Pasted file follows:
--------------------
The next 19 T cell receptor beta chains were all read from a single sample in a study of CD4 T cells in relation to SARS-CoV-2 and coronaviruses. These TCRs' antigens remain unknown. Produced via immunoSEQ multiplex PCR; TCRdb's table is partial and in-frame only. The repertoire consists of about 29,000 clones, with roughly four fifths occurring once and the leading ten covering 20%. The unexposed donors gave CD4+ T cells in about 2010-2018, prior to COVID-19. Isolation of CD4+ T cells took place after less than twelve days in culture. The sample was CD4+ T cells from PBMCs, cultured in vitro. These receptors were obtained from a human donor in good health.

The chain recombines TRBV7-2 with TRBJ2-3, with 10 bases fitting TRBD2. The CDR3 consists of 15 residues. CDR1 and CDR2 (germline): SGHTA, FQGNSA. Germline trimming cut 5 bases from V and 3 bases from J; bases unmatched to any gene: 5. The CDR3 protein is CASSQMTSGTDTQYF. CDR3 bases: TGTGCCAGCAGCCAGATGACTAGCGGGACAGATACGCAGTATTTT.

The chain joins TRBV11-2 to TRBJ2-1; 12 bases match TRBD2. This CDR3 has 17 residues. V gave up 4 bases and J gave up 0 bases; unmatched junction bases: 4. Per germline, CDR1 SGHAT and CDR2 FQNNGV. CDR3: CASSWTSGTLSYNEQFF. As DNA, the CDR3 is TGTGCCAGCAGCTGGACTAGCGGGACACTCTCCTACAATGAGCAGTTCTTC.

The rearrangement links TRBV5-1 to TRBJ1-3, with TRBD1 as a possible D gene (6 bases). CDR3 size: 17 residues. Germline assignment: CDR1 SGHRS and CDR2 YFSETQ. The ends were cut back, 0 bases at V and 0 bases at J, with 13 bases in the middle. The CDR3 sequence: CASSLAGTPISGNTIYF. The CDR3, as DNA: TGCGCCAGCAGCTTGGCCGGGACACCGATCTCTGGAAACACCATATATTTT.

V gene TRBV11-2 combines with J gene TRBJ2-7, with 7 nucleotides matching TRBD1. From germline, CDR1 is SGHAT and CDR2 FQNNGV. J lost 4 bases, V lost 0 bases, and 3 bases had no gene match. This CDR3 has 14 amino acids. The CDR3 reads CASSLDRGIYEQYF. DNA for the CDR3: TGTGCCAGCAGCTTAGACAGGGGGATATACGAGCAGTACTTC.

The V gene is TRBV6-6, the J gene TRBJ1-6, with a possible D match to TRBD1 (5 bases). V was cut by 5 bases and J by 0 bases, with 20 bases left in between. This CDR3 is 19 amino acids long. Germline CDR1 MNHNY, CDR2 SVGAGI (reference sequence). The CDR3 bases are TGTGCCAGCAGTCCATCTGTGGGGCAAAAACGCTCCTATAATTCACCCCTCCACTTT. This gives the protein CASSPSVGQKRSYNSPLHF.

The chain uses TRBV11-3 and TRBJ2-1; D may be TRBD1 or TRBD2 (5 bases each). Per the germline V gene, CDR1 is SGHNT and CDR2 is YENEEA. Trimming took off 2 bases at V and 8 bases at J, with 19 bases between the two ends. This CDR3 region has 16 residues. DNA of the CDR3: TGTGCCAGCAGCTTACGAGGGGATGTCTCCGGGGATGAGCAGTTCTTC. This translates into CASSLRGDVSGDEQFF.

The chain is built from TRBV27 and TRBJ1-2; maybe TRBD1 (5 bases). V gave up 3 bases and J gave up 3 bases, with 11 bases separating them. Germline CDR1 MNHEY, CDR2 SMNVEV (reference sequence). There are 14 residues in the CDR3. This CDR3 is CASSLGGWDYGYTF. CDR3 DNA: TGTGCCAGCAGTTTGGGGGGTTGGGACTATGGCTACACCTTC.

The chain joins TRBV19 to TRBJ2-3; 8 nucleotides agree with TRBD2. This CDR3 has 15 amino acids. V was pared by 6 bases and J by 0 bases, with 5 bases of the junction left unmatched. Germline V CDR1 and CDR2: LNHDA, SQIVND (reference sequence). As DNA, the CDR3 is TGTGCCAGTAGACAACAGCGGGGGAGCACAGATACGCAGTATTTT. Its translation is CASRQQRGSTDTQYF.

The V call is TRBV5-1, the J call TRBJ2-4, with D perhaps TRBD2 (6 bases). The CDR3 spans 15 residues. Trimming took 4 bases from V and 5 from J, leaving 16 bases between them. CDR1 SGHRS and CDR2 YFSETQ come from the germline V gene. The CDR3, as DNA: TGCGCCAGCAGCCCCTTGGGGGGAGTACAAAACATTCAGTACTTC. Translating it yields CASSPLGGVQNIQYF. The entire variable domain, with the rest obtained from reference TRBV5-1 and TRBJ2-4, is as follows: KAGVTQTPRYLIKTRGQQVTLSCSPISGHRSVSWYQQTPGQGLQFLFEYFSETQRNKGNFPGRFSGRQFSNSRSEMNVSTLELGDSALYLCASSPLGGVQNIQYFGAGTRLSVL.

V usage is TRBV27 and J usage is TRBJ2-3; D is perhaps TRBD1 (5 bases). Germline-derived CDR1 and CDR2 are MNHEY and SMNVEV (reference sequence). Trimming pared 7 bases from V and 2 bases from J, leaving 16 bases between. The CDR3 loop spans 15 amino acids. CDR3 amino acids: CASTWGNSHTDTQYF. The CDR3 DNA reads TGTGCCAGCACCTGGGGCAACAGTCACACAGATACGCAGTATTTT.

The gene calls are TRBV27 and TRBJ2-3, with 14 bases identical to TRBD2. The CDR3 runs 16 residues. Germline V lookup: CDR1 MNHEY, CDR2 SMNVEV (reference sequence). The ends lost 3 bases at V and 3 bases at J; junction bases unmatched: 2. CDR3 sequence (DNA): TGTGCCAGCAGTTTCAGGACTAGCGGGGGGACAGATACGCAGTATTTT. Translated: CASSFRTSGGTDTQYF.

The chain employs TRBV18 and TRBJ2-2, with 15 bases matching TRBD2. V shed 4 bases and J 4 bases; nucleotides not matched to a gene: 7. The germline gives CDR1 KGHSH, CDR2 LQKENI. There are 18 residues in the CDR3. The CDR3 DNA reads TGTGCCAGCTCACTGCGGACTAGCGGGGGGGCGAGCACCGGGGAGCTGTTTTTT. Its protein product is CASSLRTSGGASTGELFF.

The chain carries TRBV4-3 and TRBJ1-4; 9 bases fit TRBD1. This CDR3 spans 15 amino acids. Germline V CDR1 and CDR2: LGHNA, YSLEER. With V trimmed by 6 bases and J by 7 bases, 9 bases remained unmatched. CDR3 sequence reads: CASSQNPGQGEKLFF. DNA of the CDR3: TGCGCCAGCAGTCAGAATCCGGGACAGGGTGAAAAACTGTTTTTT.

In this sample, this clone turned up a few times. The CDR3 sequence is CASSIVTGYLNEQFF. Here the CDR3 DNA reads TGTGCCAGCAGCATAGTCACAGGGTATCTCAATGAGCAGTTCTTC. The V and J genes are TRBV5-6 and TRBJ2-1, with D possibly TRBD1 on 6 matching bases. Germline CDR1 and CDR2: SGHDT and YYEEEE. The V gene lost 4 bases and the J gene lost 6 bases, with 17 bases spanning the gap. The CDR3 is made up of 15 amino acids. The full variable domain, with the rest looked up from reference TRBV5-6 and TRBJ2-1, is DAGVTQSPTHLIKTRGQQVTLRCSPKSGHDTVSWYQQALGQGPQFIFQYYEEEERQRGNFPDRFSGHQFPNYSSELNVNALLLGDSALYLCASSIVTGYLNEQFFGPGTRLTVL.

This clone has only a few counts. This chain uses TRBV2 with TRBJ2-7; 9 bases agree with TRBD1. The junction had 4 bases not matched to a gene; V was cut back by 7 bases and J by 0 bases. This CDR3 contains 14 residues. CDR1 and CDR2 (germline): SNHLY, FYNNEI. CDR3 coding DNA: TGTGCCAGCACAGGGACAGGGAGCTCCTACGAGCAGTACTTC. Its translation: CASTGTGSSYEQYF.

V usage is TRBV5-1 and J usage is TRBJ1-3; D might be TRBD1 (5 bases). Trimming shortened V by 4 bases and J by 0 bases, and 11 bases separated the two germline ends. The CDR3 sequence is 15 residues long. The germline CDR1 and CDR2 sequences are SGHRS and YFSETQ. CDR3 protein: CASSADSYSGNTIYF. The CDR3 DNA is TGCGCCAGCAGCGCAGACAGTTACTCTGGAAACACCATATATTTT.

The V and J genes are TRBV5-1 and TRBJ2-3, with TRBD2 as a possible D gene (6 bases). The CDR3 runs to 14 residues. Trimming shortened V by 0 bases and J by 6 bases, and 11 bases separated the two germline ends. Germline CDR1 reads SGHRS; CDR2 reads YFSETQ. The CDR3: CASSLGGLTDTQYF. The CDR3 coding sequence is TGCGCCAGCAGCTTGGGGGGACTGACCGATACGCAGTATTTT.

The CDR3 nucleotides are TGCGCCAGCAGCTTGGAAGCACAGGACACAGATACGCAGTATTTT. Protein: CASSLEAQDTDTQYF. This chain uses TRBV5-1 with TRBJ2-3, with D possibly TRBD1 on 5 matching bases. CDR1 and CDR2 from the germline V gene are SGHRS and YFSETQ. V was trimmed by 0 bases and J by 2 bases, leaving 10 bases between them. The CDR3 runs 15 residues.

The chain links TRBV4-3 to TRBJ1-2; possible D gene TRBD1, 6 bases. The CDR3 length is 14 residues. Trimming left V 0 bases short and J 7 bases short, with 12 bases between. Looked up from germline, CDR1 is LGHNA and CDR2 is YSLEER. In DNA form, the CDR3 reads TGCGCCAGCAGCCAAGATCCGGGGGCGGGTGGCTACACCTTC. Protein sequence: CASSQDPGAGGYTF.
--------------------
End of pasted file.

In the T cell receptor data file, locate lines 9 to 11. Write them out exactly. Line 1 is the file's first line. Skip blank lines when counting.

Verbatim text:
The chain joins TRBV19 to TRBJ2-3; 8 nucleotides agree with TRBD2. This CDR3 has 15 amino acids. V was pared by 6 bases and J by 0 bases, with 5 bases of the junction left unmatched. Germline V CDR1 and CDR2: LNHDA, SQIVND (reference sequence). As DNA, the CDR3 is TGTGCCAGTAGACAACAGCGGGGGAGCACAGATACGCAGTATTTT. Its translation is CASRQQRGSTDTQYF.

The V call is TRBV5-1, the J call TRBJ2-4, with D perhaps TRBD2 (6 bases). The CDR3 spans 15 residues. Trimming took 4 bases from V and 5 from J, leaving 16 bases between them. CDR1 SGHRS and CDR2 YFSETQ come from the germline V gene. The CDR3, as DNA: TGCGCCAGCAGCCCCTTGGGGGGAGTACAAAACATTCAGTACTTC. Translating it yields CASSPLGGVQNIQYF. The entire variable domain, with the rest obtained from reference TRBV5-1 and TRBJ2-4, is as follows: KAGVTQTPRYLIKTRGQQVTLSCSPISGHRSVSWYQQTPGQGLQFLFEYFSETQRNKGNFPGRFSGRQFSNSRSEMNVSTLELGDSALYLCASSPLGGVQNIQYFGAGTRLSVL.

V usage is TRBV27 and J usage is TRBJ2-3; D is perhaps TRBD1 (5 bases). Germline-derived CDR1 and CDR2 are MNHEY and SMNVEV (reference sequence). Trimming pared 7 bases from V and 2 bases from J, leaving 16 bases between. The CDR3 loop spans 15 amino acids. CDR3 amino acids: CASTWGNSHTDTQYF. The CDR3 DNA reads TGTGCCAGCACCTGGGGCAACAGTCACACAGATACGCAGTATTTT.